The relevance of Soddy’s dualistic economics to steady-state economics is that there are two independent sets of limits to growth: the bottom-up bio-physical and the top-down ethical-economic. The biophysical limit says real GDP cannot grow indefinitely; the ethical-economic limit says that beyond some point GDP growth ceases to be worth what it displaces, although it may still be bio-physically possible. Certainly Soddy did not speak the last word on dualism versus monism. Nevertheless, he was truly a pioneer in ecological economics, seen as the middle ground between the electron and the soul. Although no ecological economist has won the ersatz “Swedish National Bank’s Memorial Prize in Economics in Honor of Alfred Nobel,” pioneer ecological economist, Frederick Soddy, has the distinction of having won a real Nobel Prize in chemistry. That doesn’t mean that he is right about dualist economics, but I think it earns him a serious hearing.


Herman Daly has received numerous significant awards (e.g., the Right Livelihood Award and the NCSE Lifetime Achievement Award) that recognize the value of his ideas for making this world a better place. For decades, he has been an inspiration to students of economics and public policy — how often do you see students lining up at the end of the semester to have their professor sign their textbooks?

Over his career, Herman has taken a courageous stance, swimming upstream against the currents of conventional economic thought. Not content to bequeath his ideas on economic development solely to the academic realm, he did time at the World Bank to change policies in the real world. He also has written books that are popular with citizens around the world.

It’s a rare combination indeed to have keen insight, kindness, razor-sharp analytical skill, wit, amazing capacity for work, humility, and an uncanny way with words all rolled up into one human being. It’s a good thing, too — the planet needs Herman Daly. His books, lectures, papers, and essays (including the ones he writes for this blog!) are filled with ingredients for cooking up a better economy and better lives.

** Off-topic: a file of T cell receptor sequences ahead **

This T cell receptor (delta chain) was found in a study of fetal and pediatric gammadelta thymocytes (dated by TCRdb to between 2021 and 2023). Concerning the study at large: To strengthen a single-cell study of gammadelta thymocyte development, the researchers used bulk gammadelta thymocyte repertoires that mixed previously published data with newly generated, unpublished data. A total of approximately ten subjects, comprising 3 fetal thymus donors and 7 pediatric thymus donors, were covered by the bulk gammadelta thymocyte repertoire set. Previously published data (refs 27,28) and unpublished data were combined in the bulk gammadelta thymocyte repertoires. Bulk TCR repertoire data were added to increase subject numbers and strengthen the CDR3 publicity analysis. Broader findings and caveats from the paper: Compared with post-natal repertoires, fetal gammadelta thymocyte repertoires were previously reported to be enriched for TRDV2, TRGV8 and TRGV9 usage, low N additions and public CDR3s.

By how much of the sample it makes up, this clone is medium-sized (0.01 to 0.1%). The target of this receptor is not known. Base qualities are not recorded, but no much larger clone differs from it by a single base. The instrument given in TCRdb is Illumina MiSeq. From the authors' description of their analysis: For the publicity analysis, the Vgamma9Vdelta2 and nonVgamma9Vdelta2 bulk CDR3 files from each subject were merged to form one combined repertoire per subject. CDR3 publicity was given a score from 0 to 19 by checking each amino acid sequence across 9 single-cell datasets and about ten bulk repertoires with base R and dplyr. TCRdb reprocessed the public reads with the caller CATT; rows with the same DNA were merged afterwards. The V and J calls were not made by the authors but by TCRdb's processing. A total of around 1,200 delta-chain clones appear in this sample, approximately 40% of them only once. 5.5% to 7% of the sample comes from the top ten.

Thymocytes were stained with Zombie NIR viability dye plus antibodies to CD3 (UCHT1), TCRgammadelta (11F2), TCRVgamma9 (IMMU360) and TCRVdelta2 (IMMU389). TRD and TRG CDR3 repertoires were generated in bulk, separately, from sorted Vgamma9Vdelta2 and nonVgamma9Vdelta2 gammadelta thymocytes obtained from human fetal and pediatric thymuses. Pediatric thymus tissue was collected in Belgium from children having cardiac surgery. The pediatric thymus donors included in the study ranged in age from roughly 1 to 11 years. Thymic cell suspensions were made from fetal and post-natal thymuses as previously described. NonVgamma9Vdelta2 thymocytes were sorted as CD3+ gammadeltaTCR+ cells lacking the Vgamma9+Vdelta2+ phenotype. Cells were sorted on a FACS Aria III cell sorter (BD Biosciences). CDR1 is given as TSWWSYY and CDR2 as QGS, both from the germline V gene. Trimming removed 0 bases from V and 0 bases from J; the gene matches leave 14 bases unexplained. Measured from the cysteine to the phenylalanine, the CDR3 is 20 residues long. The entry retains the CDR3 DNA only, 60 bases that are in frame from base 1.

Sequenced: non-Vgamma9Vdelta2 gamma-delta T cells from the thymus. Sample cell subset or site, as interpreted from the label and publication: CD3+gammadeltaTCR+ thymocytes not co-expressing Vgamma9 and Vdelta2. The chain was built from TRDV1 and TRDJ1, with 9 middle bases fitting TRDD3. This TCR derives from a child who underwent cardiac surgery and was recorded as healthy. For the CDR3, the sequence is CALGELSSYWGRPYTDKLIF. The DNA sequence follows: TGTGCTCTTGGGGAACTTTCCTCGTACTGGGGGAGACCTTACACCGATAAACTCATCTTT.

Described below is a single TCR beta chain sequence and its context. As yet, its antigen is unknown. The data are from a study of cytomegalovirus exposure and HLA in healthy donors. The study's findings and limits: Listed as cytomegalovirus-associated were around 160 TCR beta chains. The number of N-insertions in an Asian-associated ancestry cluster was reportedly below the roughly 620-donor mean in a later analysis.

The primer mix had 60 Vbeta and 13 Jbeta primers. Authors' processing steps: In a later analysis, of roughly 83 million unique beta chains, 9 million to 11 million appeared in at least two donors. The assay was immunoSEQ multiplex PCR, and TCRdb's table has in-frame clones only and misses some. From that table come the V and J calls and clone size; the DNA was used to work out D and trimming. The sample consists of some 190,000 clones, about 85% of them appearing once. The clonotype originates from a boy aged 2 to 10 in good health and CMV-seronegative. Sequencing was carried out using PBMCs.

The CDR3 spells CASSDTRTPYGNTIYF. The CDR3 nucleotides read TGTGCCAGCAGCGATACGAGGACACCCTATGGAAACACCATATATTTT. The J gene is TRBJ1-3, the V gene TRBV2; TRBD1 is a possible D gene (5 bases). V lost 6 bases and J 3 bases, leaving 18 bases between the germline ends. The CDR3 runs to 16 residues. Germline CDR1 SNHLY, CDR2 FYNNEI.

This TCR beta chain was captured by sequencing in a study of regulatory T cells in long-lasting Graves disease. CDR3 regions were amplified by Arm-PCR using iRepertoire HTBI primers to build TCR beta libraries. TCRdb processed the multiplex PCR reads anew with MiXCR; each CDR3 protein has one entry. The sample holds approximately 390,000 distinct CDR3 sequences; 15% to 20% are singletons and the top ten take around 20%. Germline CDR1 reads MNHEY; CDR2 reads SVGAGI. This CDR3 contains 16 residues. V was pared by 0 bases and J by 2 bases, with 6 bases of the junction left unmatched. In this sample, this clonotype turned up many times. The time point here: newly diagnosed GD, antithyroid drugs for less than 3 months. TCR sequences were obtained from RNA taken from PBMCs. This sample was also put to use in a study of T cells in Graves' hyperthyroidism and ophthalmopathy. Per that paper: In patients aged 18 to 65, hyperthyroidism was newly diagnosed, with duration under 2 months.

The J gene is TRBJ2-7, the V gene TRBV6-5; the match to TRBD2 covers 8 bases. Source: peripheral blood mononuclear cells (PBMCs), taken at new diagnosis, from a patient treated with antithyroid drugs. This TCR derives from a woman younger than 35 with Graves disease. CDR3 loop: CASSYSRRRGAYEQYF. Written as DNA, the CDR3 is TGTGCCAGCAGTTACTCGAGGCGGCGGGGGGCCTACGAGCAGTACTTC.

The Center for the Advancement of the Steady State Economy (CASSE) is a research group on economic sustainability located in Arlington, Virginia, USA. The mission of CASSE is "to advance the steady state economy, with stabilized population and consumption, as a policy goal with widespread public support." The CASSE website provides many additional research resources on economic growth, degrowth, and post-growth. For example:

The following chart captures the basic rationales for the steady-state economy:

"Marginal cost refers to the cost of producing one more unit of a good or service. Marginal benefit is the benefit gained from one more unit. This graph shows the marginal costs and benefits of GDP growth. Costs tend to rise and benefits tend to decrease for each additional unit of growth. We should stop growing GDP, therefore, when marginal costs are exactly equal to marginal benefits. If costs are less than benefits, then GDP growth is economic (the green part of the graph). When costs rise above benefits, GDP growth is uneconomic (the brown part)."

Additional articles on the application of the fundamental steady-state economy concept to specifc issues can be found in the The Daly News. The following is a list of recently published articles:

  • Steady Statesmanship Goes Global, by Jon Rosales, The Daly News, 17 June 2013
  • Full Employment Versus Jobless Growth, Herman Daly, The Daly News, 15 July 2013
  • Entropia: Life Beyond Industrial Civilisation, Samuel Alexander, The Daly News, 1 August 2013
  • Fixing Food and Farming with a True-Cost Economy, Brent Blackwelder, The Daly News, 6 August 2013
  • The End of the Age of Extraction, Brent Blackwelder, The Daly News, 2 September 2013.
  • Approaching a Steady State Economy, Part 1 — Getting Around, Rob Dietz, The Daly News, 9 September 2013
  • Approaching a Steady State Economy, Part 2 — Clean Clothes, Rob Dietz, The Daly News, 16 September 2013
  • Growth and Laissez-faire, Herman Daly, The Daly News, 23 September 2013.
  • Unlimited Competition Is Not Sustainable, Gunnar Rundgren, The Daly News, 30 September 2013.
  • Insanity Reigns at the World Bank, Brent Blackwelder, The Daly News, 14 October 2013.
  • A Question of Scarcity, Andrew Fanning, The Daly News, 21 October 2013.
  • How Many People Can a State Sustain?, George Plumb, The Daly News, 4 November 2013.
  • The Five Dumbest Things You’ll Hear About Sustainability, Brian Czech, The Daly News, 12 November 2013.
  • Top 5 Threats to the World’s Beaches (and a Systemic Solution), Brent Blackwelder, The Daly News, 18 November 2013.
  • The Hidden Door: Mindful Sufficiency as an Alternative to Extinction, Mark Burch, The Daly News, 16 December 2013.